A recent trend in the financing of higher education has been to link research funding to evidence that the projects being funded have some practical or commercial value. One example of this is the United Kingdom’s Research Excellence Framework which ties research funding to a rather vaguely defined ‘impact’ assessment, thus requiring university departments to demonstrate the social relevance of their work.
For pharmaceutical chemists, metallurgical engineers, petroleum geologists, and many others, this probably isn’t a big issue. However, if like Lucky Jim in Kingsley Amis’ book of that name, you are studying ‘The Economic Influence of the Developments in Shipbuilding Techniques, 1450 to 1485’, you are going to find it more difficult to prove the social utility of what you are doing.
Frankly, I think that the whole process is rather silly. Take, for instance, my own doctoral thesis and first book, The White Russian Army in Exile, 1920-1941. The book is about a Russian émigré military organization known as ROVS (Russkii Obshche-Voinskii Soiuz in Russian, the Russian General Military Union in English), founded by General P.N. Wrangel in 1924.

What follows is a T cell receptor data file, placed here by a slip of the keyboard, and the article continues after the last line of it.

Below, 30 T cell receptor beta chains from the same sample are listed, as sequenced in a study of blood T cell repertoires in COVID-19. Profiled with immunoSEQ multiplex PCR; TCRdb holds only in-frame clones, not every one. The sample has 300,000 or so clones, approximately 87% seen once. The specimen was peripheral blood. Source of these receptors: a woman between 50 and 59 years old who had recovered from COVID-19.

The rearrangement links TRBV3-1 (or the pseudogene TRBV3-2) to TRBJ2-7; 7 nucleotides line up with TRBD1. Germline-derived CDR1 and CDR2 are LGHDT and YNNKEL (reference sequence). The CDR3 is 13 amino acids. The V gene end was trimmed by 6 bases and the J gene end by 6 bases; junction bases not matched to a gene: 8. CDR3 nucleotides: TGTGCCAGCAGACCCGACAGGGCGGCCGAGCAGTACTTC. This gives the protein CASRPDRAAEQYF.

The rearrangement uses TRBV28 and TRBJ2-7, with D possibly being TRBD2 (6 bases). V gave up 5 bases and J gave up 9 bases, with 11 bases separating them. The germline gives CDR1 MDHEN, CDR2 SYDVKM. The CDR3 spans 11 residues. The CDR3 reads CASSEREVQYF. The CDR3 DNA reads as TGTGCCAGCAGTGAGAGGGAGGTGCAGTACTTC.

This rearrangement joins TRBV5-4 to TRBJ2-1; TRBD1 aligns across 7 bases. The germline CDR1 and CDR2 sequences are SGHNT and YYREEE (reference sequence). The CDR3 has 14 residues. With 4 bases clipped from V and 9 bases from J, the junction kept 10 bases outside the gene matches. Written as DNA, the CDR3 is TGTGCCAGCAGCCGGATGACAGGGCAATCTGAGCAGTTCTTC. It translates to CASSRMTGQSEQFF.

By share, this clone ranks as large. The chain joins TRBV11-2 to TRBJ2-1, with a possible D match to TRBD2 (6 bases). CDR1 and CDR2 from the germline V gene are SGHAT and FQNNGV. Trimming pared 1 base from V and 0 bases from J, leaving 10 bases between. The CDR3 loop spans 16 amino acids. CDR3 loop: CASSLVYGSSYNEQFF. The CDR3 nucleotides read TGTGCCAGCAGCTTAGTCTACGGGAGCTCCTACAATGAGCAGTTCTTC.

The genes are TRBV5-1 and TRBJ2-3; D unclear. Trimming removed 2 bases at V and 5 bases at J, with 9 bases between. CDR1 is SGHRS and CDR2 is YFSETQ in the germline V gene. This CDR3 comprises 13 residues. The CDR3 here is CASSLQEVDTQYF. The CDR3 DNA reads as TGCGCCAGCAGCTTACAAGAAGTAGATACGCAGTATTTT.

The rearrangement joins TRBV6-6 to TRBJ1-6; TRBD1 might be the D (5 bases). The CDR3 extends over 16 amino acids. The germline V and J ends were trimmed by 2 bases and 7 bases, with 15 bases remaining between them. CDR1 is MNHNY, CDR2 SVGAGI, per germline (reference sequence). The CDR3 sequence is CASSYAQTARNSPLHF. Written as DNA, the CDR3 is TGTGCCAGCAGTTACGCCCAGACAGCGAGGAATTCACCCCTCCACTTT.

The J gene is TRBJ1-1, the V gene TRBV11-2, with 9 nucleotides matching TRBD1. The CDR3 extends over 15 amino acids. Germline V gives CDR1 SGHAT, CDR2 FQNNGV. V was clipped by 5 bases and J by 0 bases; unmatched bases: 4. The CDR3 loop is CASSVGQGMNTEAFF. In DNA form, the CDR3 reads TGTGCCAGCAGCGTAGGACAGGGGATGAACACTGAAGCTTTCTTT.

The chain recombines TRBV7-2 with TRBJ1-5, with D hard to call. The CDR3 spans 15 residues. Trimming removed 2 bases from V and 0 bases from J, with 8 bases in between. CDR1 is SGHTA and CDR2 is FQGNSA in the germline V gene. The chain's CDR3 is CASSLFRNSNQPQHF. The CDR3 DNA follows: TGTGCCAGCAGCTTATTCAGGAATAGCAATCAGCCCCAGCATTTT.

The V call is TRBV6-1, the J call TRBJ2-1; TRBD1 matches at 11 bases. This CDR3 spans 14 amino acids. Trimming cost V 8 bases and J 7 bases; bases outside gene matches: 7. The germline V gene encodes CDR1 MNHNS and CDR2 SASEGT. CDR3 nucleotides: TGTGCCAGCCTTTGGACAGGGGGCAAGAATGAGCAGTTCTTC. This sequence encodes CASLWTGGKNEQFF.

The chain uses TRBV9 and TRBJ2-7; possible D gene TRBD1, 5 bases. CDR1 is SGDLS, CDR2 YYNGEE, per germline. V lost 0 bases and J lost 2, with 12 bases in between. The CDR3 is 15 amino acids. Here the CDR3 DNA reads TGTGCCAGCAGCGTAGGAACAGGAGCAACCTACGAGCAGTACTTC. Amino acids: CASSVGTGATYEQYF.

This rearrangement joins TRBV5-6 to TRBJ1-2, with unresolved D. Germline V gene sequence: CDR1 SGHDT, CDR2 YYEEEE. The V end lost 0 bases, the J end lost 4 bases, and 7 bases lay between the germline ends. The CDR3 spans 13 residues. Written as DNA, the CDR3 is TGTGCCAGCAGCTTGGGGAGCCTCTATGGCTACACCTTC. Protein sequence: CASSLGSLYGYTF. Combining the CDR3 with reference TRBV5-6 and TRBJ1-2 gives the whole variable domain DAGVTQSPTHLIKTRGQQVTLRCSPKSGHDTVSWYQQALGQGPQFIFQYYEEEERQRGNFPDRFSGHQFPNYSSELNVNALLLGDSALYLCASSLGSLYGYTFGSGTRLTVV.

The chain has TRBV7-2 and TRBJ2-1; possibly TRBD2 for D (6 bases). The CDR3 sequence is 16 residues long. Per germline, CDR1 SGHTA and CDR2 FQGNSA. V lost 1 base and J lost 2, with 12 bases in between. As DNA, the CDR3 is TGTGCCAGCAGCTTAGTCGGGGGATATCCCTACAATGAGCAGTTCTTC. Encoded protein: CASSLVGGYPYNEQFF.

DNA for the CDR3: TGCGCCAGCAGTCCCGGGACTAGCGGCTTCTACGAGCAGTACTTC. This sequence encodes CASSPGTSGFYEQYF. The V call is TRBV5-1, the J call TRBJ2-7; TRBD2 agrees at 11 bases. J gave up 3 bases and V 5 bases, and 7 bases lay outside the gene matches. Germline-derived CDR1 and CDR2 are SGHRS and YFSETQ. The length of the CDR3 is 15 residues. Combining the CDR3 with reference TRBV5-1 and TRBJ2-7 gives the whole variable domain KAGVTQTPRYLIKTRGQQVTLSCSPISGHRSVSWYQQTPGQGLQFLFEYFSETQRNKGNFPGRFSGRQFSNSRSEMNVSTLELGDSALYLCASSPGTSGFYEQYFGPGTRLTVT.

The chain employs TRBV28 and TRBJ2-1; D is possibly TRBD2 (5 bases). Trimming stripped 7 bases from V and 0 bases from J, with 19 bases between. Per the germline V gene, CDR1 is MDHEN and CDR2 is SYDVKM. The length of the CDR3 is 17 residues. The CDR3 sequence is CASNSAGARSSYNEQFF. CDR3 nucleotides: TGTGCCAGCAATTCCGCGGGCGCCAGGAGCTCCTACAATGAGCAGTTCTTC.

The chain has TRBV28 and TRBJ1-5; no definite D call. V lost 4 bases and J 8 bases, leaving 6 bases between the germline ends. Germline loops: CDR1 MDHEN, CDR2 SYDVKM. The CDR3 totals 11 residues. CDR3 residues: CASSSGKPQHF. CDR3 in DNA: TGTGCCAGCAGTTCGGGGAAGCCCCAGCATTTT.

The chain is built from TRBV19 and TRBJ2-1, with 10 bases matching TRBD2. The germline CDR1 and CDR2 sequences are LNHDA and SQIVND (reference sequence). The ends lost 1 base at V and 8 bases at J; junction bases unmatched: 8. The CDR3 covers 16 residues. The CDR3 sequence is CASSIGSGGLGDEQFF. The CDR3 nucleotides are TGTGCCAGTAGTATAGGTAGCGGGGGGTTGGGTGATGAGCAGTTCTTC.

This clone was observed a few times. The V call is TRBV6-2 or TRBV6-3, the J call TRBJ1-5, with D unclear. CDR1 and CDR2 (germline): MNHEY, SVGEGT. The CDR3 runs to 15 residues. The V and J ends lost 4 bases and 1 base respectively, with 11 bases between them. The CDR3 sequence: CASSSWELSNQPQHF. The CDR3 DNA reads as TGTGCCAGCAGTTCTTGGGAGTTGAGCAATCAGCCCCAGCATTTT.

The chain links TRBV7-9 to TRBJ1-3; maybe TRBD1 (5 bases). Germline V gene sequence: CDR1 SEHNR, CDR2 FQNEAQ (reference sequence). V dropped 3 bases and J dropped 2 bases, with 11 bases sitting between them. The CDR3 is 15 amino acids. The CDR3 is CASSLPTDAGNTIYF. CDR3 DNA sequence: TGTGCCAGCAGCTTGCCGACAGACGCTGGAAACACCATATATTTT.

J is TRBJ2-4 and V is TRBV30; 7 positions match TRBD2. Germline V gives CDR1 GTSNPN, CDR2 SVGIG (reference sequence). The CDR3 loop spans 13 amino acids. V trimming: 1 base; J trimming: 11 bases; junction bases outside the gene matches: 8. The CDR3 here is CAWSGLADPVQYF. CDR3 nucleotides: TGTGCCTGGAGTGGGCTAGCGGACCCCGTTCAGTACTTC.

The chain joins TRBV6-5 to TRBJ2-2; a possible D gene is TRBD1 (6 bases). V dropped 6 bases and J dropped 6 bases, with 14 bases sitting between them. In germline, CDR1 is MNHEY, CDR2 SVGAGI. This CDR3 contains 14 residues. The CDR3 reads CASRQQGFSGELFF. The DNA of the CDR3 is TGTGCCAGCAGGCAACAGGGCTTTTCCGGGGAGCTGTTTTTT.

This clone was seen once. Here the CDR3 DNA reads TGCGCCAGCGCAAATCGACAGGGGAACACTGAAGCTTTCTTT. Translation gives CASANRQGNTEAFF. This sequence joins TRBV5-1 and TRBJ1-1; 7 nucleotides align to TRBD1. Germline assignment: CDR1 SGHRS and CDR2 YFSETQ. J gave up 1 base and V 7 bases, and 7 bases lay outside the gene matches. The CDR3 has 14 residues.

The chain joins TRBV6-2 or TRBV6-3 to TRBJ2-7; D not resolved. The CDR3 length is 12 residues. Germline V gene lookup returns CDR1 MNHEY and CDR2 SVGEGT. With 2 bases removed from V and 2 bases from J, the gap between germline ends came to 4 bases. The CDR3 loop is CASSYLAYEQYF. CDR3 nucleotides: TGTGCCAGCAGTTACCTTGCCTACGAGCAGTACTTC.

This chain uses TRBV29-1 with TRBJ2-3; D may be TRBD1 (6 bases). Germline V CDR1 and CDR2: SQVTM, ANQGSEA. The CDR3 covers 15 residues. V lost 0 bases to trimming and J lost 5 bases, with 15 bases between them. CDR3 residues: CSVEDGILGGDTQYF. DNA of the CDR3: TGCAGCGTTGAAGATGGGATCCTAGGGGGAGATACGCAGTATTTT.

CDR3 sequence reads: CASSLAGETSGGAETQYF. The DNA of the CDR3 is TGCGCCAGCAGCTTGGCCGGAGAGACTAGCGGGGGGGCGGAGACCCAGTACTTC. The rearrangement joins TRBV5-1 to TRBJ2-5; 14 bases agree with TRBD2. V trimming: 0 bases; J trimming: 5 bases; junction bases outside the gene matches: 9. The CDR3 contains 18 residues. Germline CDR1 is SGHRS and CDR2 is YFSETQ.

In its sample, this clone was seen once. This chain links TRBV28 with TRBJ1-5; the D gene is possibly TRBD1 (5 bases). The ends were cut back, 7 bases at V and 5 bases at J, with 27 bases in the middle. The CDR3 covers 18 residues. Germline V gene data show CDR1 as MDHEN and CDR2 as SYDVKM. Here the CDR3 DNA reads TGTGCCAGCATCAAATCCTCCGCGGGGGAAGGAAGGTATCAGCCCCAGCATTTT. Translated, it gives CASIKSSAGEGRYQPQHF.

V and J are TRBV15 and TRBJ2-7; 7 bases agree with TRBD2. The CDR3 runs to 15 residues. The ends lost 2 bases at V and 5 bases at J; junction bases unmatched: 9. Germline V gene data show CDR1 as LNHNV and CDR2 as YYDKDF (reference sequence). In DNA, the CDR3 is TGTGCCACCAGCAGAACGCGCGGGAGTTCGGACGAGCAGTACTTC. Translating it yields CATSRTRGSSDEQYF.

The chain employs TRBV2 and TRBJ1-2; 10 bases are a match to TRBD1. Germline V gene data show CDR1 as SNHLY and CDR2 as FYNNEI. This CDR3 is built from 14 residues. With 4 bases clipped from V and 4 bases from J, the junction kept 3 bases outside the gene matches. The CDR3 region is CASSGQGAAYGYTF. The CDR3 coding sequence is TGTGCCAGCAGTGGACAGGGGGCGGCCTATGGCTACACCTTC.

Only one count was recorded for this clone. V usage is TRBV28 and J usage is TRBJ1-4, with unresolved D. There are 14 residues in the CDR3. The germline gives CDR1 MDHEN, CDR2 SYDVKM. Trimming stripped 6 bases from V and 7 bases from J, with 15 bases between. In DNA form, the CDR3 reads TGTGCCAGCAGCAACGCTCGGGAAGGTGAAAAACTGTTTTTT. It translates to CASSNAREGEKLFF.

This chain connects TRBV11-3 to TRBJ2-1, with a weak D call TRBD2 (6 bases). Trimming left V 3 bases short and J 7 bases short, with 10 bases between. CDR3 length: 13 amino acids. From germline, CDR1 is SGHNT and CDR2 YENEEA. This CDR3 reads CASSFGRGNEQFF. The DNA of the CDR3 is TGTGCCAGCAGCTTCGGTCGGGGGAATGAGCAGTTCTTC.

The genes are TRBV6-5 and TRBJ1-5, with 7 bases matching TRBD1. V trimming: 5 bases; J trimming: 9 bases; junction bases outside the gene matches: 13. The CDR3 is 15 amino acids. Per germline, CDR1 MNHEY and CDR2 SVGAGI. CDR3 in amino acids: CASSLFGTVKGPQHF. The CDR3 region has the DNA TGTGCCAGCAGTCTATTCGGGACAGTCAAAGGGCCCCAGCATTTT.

There was a reason nobody had studied this group before: White Russian émigrés were regarded as historical dead-enders who left no legacy. This was a thoroughly obscure history of a thoroughly obscure organization, whose original members had all died off by the time I came to study it. Its impact on anything: zero.
In a startling twist of history, ROVS hung on not just all through the 1920s but longer than the Bolsheviks. It outlasted the Cold War and returned to Russia. And more than that, it has suddenly this year grown back into an organization of political relevance.
The current leader of ROVS, Igor Borisovich Ivanov, was for a while Deputy Chief of Staff and head of the political department of the army of the rebel Donetsk People’s Republic in Ukraine. In a statement he issued in September (a transcript translated into English is available here), he talks about changes in the rebel leadership which led to his resignation, and his dislike of the ideological orientation of the new leaders.
To get the full impact of Ivanov’s message, you need to know a little about the organization he heads and what it stands for. Equally, some of the backstage (or backstab) manoeuvring in Russian and Ukrainian affairs makes far more sense if you are familiar with the history and ideology of ROVS (see on this point an article I wrote a few weeks ago for The American Conservative magazine. ).
My esoteric historical study has unexpectedly become useful. When writing The White Russian Army in Exile, I never dreamed that it would be of any ‘use’ for anything. That wasn’t the point. Had I been forced to carry out an ‘impact assessment’, I would have had to say its practical value was nil. But I would have been wrong! Fifteen years later, having happened to have learned all about this particular obscure vignette in history has enabled me to provide a unique perspective on a matter of considerable importance.
In short, all knowledge is potentially useful and should be pursued as an objective in itself.